Gluttony standards


Is it a sin of gluttony if one has a snack like popcorn, chips, etc. just to have a snack. They are not hungry but they also did not just eat so they are not full.
From what I understand, gluttony is a eating a disordered amount of food and letting food rule your life. However, some also say that it is when you eat for mere pleasure which is what someone would be doing if they have a snack or even a dessert.

Also, is it gluttony if at a holiday dinner or a special picnic/gathering, someone tries a little of everything or has a few servings of certain things and ends up feeling quite full? Not to the point of throwing up like the Romans but to definitely knowing that they should stop eating because they are, in fact, full. I know at holidays it’s a bit hard to not feel completely full because the food is richer and there is much more of it.


Nothing you described fits my definition of gluttony. Dining can be a pleasurable experience.

Moderation is the key. Don’t celebrate Thanksgiving 365 days per year, or have an unhealthy diet or lifestyle. Occasionally doing without and donating to a food bank is a nice thing to do.


That’s what I was thinking. Would you say moderation is something that depends on the case? Say if someone has two bowls of popcorn to enjoy and it doesn’t make them full or near full but it could make someone else full.

:slight_smile: Thank you for your reply.


It sounds like you are worrying about it to the point if scrupulosity. Having a second bowl of popcorn is fine, but you shouldn’t do it daily.

Eating until you are full is fine, but you should try to avoid overeating. A healthy diet should be the goal. Your body is the temple of the Holy Spirit. It is appropriate to consider this when dining.

Do not obsess over food and eating. This can become an idol.

Some people do forms of fasting. I don’t. I do other things for God’s greater Glory. Fasting always needs to be discussed with a spiritual advisor.

If you eat like a normal person, you are probably avoiding gluttony.



Forgive the observation, but in my opinion, this strays dangerously near to scrupulosity. God made many good things for our enjoyment, and one of them is food. To attempt never to eat for pleasure would be like a married couple doing their ‘marital duty’ without an ounce of delight, grimly determined to NOT enjoy themselves. Eating to the point of illness is of course not to be borne, but a simple snack of popcorn because one likes the taste is not sinful, again in my opinion.


I think you are correct to take a look at daily behaviors and nip any problems in the bud. (Not saying that you have committed any sin of gluttony, however.) Here is what St Gregory says about gluttony (from Wikipedia):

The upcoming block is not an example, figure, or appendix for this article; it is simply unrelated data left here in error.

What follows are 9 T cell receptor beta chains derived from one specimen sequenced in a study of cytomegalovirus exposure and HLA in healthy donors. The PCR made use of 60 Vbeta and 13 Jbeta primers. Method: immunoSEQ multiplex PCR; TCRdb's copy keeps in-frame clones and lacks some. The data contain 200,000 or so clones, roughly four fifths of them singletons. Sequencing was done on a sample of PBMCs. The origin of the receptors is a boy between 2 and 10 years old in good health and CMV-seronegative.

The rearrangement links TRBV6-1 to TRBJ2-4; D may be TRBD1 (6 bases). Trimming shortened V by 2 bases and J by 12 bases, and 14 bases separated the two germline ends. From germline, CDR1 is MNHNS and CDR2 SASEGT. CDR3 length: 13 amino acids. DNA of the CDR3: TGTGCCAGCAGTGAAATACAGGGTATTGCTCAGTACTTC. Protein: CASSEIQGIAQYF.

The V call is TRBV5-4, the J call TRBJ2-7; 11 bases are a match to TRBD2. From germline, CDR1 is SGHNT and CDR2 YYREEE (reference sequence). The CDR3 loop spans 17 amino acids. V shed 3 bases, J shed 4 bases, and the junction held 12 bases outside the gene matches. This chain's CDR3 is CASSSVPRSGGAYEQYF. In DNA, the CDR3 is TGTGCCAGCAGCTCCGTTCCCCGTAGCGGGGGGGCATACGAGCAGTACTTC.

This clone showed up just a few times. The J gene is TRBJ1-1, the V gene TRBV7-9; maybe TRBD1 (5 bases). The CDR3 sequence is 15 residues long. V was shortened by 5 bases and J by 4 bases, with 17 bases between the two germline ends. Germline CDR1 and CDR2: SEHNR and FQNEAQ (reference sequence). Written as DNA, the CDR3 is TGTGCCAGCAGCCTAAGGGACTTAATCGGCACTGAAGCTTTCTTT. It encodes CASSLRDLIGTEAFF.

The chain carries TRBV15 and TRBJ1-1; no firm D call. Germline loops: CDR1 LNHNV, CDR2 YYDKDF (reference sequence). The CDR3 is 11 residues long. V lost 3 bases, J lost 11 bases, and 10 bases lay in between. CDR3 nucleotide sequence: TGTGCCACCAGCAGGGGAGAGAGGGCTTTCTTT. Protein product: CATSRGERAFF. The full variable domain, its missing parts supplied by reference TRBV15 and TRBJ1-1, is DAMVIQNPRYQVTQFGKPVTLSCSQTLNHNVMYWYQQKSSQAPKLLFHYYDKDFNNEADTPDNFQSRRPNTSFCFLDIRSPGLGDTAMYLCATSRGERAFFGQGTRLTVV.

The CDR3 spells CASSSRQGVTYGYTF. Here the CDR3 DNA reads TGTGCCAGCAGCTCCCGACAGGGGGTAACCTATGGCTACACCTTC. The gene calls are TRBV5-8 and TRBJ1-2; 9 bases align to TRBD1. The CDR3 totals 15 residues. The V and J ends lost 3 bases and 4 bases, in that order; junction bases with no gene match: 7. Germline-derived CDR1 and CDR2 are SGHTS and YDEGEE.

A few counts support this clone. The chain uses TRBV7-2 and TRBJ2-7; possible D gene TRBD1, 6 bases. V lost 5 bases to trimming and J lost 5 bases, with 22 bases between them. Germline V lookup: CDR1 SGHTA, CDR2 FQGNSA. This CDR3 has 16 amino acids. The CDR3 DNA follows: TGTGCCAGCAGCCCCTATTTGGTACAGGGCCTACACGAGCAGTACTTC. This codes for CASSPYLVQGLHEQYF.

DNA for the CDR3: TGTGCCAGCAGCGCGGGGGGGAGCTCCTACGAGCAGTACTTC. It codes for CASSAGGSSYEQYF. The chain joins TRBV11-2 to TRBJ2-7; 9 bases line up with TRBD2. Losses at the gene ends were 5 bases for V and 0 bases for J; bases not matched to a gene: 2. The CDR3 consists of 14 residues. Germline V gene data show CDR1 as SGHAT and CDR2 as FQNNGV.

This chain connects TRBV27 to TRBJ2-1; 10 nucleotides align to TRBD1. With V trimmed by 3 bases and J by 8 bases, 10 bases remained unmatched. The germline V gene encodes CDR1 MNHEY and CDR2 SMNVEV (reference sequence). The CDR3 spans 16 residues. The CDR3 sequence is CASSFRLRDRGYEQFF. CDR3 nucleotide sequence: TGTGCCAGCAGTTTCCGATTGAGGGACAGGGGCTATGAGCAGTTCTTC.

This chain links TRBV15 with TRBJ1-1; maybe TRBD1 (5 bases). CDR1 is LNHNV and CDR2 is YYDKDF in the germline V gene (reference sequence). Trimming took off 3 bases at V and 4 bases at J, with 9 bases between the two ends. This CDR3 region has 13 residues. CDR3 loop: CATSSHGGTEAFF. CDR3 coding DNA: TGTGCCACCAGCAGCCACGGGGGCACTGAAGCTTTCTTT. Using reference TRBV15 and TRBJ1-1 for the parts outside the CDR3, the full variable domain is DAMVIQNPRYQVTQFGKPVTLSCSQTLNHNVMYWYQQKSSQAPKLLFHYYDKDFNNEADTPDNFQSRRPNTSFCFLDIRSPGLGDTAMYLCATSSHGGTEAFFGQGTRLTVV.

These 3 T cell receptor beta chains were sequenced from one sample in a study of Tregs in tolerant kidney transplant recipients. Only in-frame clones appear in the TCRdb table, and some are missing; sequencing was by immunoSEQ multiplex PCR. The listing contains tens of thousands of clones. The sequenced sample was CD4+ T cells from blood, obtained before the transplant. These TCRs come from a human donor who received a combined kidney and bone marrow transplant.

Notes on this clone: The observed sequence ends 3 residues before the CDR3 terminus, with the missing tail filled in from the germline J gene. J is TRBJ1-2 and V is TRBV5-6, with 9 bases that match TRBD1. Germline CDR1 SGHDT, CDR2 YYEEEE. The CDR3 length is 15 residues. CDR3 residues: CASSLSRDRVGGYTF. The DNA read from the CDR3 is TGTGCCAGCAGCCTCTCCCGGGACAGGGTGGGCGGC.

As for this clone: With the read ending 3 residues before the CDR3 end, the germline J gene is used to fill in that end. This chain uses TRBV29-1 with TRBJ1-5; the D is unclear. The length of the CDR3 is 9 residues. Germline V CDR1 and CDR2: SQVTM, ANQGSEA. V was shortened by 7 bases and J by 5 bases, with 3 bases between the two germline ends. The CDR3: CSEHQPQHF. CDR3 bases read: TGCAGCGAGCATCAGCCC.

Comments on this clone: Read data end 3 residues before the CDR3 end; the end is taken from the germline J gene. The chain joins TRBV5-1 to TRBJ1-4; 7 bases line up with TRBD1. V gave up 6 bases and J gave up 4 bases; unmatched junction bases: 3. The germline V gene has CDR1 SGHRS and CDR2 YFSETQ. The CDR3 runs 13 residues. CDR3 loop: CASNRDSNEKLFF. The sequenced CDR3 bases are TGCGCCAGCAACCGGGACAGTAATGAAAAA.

St. Gregory the Great
Pope Gregory I (St. Gregory the Great), a doctor of the Church, described the following ways by which one can commit sin of gluttony, and corresponding biblical examples for each of them:[7][8][9]

  1. Eating before the time of meals in order to satisfy the palate.
    Biblical example: Jonathan eating a little honey, when his father Saul commanded no food to be taken before the evening.[1Sa 14:29] (Note that this text is only approximately illustrative, as in this account, Jonathan did not know he was eating too.)
  2. Seeking delicacies and better quality of food to gratify the “vile sense of taste.”
    Biblical example: When Israelites escaping from Egypt complained, “Who shall give us flesh to eat? We remember the fish which we did eat in Egypt freely; the cucumbers and the melons, and the leeks and the onions and the garlic,” God rained fowls for them to eat but punished them 500 years later.[Num 11:4]
  3. Seeking to stimulate the palate with overly or elaborately prepared food (e.g. with luxurious sauces and seasonings).
    Biblical example: Two sons of Eli the high priest made the sacrificial meat to be cooked in one manner rather than another. They were met with death.[1Sa 4:11]
  4. Exceeding the necessary quantity of food.
    Biblical example: One of the sins of Sodom was “fullness of bread.”[Eze 16:49]
  5. Taking food with too much eagerness, even when eating the proper amount, and even if the food is not luxurious.
    Biblical example: Esau selling his birthright for ordinary food of bread and pottage of lentils. His punishment was that of the “profane person . . . who, for a morsel of meat sold his birthright,” : we learn that “he found no place for repentance, though he sought it carefully, with tears.” [Gen 25:30]
    The fifth way is worse than all others, said St. Gregory, because it shows attachment to pleasure most clearly. To recapitulate, St Gregory the Great said that one may succumb to the sin of gluttony by: 1. Time (when); 2. Quality; 3. Stimulants; 4. Quantity; 5. Eagerness. He asserts that the irregular desire is the sin, not the food: “For it is not the food, but the desire that is in fault”.[10]


To eat for mere pleasure is a venial sin. This does not mean that it is sinful to take pleasure in eating when there is a legitimate reason (such as hunger, or social custom).


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